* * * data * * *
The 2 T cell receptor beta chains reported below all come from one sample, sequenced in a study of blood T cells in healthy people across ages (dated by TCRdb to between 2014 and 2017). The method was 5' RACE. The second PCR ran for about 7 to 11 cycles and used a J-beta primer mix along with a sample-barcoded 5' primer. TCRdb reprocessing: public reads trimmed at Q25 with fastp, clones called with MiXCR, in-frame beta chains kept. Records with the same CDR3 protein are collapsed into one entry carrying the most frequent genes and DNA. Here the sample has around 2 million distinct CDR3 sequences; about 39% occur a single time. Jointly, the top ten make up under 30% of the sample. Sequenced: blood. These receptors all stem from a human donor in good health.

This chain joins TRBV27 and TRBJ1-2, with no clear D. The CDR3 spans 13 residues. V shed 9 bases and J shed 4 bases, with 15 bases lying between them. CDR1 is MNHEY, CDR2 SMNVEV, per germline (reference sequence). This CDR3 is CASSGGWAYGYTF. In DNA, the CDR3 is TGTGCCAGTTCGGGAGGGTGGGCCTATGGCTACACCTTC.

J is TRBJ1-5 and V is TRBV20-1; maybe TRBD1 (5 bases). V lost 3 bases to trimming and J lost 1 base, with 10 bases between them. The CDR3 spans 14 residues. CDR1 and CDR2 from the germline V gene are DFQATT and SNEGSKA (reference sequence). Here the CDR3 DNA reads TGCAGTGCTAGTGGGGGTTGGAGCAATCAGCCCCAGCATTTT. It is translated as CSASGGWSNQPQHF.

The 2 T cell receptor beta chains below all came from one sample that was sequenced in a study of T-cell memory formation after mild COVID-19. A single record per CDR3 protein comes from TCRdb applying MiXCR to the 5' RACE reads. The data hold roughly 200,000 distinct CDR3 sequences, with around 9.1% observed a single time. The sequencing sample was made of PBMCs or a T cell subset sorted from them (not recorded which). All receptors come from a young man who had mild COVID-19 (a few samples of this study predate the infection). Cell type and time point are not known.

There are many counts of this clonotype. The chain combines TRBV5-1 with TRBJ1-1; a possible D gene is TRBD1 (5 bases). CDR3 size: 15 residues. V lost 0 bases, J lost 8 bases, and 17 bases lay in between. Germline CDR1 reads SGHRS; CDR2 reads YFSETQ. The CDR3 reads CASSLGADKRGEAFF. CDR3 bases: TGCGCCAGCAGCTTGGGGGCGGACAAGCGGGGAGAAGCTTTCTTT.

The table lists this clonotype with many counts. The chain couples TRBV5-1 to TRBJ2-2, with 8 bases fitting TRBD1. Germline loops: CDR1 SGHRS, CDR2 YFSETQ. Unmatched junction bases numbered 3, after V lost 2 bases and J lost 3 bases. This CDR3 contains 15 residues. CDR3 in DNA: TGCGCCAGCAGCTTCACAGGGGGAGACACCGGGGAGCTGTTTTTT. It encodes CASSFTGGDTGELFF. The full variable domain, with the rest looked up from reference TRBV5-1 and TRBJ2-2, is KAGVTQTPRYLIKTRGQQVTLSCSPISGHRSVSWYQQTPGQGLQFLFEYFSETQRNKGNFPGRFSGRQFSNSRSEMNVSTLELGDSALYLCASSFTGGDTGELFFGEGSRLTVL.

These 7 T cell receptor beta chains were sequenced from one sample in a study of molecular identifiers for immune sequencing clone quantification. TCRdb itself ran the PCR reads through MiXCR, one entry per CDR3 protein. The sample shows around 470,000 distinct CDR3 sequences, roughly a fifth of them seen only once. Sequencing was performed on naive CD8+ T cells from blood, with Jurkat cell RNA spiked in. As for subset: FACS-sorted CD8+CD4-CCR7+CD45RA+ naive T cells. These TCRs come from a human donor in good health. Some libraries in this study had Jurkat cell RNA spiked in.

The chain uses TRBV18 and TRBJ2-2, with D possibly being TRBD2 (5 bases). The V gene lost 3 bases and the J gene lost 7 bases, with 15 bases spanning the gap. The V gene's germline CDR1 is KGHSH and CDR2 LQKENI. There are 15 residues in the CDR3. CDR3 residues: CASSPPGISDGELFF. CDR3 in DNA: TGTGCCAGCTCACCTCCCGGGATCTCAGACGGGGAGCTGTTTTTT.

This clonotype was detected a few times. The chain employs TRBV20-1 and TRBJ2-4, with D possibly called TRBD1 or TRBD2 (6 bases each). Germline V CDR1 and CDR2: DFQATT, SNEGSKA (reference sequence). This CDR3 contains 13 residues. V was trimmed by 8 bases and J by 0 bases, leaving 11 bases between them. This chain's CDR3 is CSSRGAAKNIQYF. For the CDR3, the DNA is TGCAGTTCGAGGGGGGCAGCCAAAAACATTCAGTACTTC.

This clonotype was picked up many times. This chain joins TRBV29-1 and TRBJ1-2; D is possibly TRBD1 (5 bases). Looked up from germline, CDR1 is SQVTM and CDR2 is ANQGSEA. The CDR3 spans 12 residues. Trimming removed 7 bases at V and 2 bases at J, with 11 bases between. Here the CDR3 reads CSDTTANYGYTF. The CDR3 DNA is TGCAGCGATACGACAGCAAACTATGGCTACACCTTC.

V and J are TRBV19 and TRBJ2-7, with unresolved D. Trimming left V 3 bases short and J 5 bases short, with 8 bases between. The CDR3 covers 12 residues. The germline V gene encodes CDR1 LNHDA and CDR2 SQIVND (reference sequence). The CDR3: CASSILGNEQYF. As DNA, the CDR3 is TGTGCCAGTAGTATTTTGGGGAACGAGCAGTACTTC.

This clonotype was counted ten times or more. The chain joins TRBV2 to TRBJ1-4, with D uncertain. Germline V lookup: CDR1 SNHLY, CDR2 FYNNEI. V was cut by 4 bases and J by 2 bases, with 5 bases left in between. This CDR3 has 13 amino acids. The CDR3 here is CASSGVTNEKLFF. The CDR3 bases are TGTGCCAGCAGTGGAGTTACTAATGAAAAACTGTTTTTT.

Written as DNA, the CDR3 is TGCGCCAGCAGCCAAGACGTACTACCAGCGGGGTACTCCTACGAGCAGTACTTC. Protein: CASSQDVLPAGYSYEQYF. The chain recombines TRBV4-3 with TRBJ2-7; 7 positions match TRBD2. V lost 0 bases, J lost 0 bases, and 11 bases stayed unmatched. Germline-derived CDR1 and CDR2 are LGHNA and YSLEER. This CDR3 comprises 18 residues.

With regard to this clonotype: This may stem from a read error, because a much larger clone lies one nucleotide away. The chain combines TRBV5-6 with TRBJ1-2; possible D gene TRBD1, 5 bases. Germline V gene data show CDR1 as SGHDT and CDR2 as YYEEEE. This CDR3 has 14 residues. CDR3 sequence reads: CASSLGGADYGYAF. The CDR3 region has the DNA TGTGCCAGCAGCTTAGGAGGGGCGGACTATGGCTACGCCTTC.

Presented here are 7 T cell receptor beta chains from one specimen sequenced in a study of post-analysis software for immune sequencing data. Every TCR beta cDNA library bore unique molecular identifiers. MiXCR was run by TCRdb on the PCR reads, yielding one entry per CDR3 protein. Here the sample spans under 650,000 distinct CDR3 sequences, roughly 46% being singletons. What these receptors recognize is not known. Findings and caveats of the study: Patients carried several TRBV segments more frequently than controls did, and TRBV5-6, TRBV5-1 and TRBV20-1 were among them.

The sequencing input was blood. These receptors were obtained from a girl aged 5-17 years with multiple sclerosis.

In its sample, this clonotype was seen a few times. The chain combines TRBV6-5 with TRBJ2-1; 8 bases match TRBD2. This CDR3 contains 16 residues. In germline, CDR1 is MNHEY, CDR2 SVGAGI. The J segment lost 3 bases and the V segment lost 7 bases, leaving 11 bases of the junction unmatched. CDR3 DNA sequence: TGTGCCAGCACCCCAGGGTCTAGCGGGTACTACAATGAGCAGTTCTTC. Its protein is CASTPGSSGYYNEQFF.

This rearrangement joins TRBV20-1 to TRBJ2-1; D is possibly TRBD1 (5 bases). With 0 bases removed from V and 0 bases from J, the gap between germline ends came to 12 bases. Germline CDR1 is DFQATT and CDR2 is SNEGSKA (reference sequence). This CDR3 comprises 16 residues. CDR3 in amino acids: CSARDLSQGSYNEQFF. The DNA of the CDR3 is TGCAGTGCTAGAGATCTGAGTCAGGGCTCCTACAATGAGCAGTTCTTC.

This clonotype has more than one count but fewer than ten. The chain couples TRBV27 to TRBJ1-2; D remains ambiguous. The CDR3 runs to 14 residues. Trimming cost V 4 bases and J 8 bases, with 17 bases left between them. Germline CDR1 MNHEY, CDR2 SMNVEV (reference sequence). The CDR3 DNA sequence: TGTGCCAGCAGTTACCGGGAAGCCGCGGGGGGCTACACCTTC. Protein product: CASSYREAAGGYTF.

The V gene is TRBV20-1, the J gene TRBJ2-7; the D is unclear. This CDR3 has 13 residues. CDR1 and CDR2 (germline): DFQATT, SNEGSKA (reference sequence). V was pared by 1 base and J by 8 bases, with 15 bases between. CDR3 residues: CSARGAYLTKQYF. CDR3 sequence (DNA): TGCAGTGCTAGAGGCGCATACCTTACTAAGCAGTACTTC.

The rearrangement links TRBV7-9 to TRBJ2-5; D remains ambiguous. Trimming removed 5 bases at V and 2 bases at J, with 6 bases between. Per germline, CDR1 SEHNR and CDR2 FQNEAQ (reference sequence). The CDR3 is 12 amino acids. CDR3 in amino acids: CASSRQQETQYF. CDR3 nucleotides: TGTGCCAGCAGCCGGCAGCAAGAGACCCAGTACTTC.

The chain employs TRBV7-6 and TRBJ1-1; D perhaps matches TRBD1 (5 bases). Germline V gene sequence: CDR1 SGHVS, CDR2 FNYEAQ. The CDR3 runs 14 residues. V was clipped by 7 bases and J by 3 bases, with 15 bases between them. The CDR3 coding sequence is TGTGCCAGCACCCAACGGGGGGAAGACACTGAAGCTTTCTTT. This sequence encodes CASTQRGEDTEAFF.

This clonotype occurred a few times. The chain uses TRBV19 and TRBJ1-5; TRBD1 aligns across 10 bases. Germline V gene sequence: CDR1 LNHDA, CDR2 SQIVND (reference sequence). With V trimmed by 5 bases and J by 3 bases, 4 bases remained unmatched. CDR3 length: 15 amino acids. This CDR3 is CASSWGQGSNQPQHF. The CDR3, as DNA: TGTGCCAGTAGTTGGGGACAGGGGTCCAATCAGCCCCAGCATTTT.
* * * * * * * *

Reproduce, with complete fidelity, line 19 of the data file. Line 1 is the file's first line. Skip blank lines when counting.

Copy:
This clonotype has more than one count but fewer than ten. The chain couples TRBV27 to TRBJ1-2; D remains ambiguous. The CDR3 runs to 14 residues. Trimming cost V 4 bases and J 8 bases, with 17 bases left between them. Germline CDR1 MNHEY, CDR2 SMNVEV (reference sequence). The CDR3 DNA sequence: TGTGCCAGCAGTTACCGGGAAGCCGCGGGGGGCTACACCTTC. Protein product: CASSYREAAGGYTF.